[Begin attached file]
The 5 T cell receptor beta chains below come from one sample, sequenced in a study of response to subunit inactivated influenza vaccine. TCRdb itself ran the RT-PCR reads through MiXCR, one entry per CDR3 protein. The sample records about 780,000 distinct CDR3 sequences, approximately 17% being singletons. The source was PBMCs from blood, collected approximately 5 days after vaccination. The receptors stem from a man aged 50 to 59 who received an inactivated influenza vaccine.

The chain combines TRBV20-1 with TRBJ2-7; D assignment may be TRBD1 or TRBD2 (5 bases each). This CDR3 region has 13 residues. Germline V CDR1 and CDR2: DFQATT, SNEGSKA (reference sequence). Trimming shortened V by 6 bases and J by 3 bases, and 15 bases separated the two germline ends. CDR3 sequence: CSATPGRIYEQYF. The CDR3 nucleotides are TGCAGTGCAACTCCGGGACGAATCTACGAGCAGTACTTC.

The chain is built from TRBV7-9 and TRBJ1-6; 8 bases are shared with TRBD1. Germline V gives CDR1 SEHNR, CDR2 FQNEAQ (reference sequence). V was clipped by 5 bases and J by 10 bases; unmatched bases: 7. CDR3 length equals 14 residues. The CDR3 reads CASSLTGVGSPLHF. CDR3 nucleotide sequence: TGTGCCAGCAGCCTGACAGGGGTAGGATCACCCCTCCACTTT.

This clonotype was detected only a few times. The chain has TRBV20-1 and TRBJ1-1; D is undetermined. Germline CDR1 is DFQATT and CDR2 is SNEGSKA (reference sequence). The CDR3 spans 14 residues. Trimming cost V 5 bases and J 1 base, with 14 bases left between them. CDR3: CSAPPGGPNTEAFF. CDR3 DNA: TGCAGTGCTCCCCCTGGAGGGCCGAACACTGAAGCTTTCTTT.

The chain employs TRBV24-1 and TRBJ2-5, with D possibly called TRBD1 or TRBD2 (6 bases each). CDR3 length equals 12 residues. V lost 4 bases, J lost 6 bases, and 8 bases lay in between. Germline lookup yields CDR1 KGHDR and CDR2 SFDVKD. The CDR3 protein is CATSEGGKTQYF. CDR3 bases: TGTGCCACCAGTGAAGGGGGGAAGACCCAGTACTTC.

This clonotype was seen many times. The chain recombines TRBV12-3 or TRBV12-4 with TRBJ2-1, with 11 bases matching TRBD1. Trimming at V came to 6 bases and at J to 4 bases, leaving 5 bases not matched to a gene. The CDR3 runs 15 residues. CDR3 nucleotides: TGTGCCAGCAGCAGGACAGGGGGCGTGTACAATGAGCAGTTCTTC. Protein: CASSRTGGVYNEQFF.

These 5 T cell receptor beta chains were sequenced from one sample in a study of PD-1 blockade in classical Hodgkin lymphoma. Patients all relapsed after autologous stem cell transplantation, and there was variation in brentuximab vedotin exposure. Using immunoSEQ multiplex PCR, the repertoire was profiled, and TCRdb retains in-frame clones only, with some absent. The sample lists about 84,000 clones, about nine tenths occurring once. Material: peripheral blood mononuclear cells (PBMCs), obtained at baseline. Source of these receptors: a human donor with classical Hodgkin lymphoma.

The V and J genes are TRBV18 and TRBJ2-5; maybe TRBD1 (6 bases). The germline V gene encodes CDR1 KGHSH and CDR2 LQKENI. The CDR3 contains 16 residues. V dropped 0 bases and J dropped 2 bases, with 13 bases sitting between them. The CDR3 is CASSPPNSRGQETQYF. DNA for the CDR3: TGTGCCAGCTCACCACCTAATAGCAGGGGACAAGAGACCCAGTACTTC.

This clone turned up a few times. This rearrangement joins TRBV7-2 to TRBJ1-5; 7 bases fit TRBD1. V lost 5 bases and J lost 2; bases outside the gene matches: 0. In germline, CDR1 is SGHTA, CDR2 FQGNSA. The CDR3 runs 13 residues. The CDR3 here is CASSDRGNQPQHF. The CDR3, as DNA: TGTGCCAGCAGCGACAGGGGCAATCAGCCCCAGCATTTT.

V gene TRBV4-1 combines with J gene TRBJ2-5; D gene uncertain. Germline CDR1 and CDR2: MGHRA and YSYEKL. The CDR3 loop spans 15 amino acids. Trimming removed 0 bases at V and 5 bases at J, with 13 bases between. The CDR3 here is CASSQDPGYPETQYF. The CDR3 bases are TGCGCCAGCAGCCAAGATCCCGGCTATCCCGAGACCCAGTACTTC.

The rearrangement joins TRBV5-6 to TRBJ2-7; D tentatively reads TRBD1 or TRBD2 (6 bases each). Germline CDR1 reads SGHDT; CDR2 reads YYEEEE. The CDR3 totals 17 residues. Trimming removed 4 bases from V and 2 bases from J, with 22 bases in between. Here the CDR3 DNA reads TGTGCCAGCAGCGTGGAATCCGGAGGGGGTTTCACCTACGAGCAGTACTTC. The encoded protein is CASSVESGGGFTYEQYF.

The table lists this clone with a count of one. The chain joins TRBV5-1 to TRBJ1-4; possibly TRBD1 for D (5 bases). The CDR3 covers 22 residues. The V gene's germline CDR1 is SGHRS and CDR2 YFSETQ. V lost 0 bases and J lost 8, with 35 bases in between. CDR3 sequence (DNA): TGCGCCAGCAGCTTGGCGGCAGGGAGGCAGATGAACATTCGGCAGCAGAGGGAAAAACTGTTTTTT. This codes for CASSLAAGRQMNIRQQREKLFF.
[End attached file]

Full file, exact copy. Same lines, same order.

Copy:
The 5 T cell receptor beta chains below come from one sample, sequenced in a study of response to subunit inactivated influenza vaccine. TCRdb itself ran the RT-PCR reads through MiXCR, one entry per CDR3 protein. The sample records about 780,000 distinct CDR3 sequences, approximately 17% being singletons. The source was PBMCs from blood, collected approximately 5 days after vaccination. The receptors stem from a man aged 50 to 59 who received an inactivated influenza vaccine.

The chain combines TRBV20-1 with TRBJ2-7; D assignment may be TRBD1 or TRBD2 (5 bases each). This CDR3 region has 13 residues. Germline V CDR1 and CDR2: DFQATT, SNEGSKA (reference sequence). Trimming shortened V by 6 bases and J by 3 bases, and 15 bases separated the two germline ends. CDR3 sequence: CSATPGRIYEQYF. The CDR3 nucleotides are TGCAGTGCAACTCCGGGACGAATCTACGAGCAGTACTTC.

The chain is built from TRBV7-9 and TRBJ1-6; 8 bases are shared with TRBD1. Germline V gives CDR1 SEHNR, CDR2 FQNEAQ (reference sequence). V was clipped by 5 bases and J by 10 bases; unmatched bases: 7. CDR3 length equals 14 residues. The CDR3 reads CASSLTGVGSPLHF. CDR3 nucleotide sequence: TGTGCCAGCAGCCTGACAGGGGTAGGATCACCCCTCCACTTT.

This clonotype was detected only a few times. The chain has TRBV20-1 and TRBJ1-1; D is undetermined. Germline CDR1 is DFQATT and CDR2 is SNEGSKA (reference sequence). The CDR3 spans 14 residues. Trimming cost V 5 bases and J 1 base, with 14 bases left between them. CDR3: CSAPPGGPNTEAFF. CDR3 DNA: TGCAGTGCTCCCCCTGGAGGGCCGAACACTGAAGCTTTCTTT.

The chain employs TRBV24-1 and TRBJ2-5, with D possibly called TRBD1 or TRBD2 (6 bases each). CDR3 length equals 12 residues. V lost 4 bases, J lost 6 bases, and 8 bases lay in between. Germline lookup yields CDR1 KGHDR and CDR2 SFDVKD. The CDR3 protein is CATSEGGKTQYF. CDR3 bases: TGTGCCACCAGTGAAGGGGGGAAGACCCAGTACTTC.

This clonotype was seen many times. The chain recombines TRBV12-3 or TRBV12-4 with TRBJ2-1, with 11 bases matching TRBD1. Trimming at V came to 6 bases and at J to 4 bases, leaving 5 bases not matched to a gene. The CDR3 runs 15 residues. CDR3 nucleotides: TGTGCCAGCAGCAGGACAGGGGGCGTGTACAATGAGCAGTTCTTC. Protein: CASSRTGGVYNEQFF.

These 5 T cell receptor beta chains were sequenced from one sample in a study of PD-1 blockade in classical Hodgkin lymphoma. Patients all relapsed after autologous stem cell transplantation, and there was variation in brentuximab vedotin exposure. Using immunoSEQ multiplex PCR, the repertoire was profiled, and TCRdb retains in-frame clones only, with some absent. The sample lists about 84,000 clones, about nine tenths occurring once. Material: peripheral blood mononuclear cells (PBMCs), obtained at baseline. Source of these receptors: a human donor with classical Hodgkin lymphoma.

The V and J genes are TRBV18 and TRBJ2-5; maybe TRBD1 (6 bases). The germline V gene encodes CDR1 KGHSH and CDR2 LQKENI. The CDR3 contains 16 residues. V dropped 0 bases and J dropped 2 bases, with 13 bases sitting between them. The CDR3 is CASSPPNSRGQETQYF. DNA for the CDR3: TGTGCCAGCTCACCACCTAATAGCAGGGGACAAGAGACCCAGTACTTC.

This clone turned up a few times. This rearrangement joins TRBV7-2 to TRBJ1-5; 7 bases fit TRBD1. V lost 5 bases and J lost 2; bases outside the gene matches: 0. In germline, CDR1 is SGHTA, CDR2 FQGNSA. The CDR3 runs 13 residues. The CDR3 here is CASSDRGNQPQHF. The CDR3, as DNA: TGTGCCAGCAGCGACAGGGGCAATCAGCCCCAGCATTTT.

V gene TRBV4-1 combines with J gene TRBJ2-5; D gene uncertain. Germline CDR1 and CDR2: MGHRA and YSYEKL. The CDR3 loop spans 15 amino acids. Trimming removed 0 bases at V and 5 bases at J, with 13 bases between. The CDR3 here is CASSQDPGYPETQYF. The CDR3 bases are TGCGCCAGCAGCCAAGATCCCGGCTATCCCGAGACCCAGTACTTC.

The rearrangement joins TRBV5-6 to TRBJ2-7; D tentatively reads TRBD1 or TRBD2 (6 bases each). Germline CDR1 reads SGHDT; CDR2 reads YYEEEE. The CDR3 totals 17 residues. Trimming removed 4 bases from V and 2 bases from J, with 22 bases in between. Here the CDR3 DNA reads TGTGCCAGCAGCGTGGAATCCGGAGGGGGTTTCACCTACGAGCAGTACTTC. The encoded protein is CASSVESGGGFTYEQYF.

The table lists this clone with a count of one. The chain joins TRBV5-1 to TRBJ1-4; possibly TRBD1 for D (5 bases). The CDR3 covers 22 residues. The V gene's germline CDR1 is SGHRS and CDR2 YFSETQ. V lost 0 bases and J lost 8, with 35 bases in between. CDR3 sequence (DNA): TGCGCCAGCAGCTTGGCGGCAGGGAGGCAGATGAACATTCGGCAGCAGAGGGAAAAACTGTTTTTT. This codes for CASSLAAGRQMNIRQQREKLFF.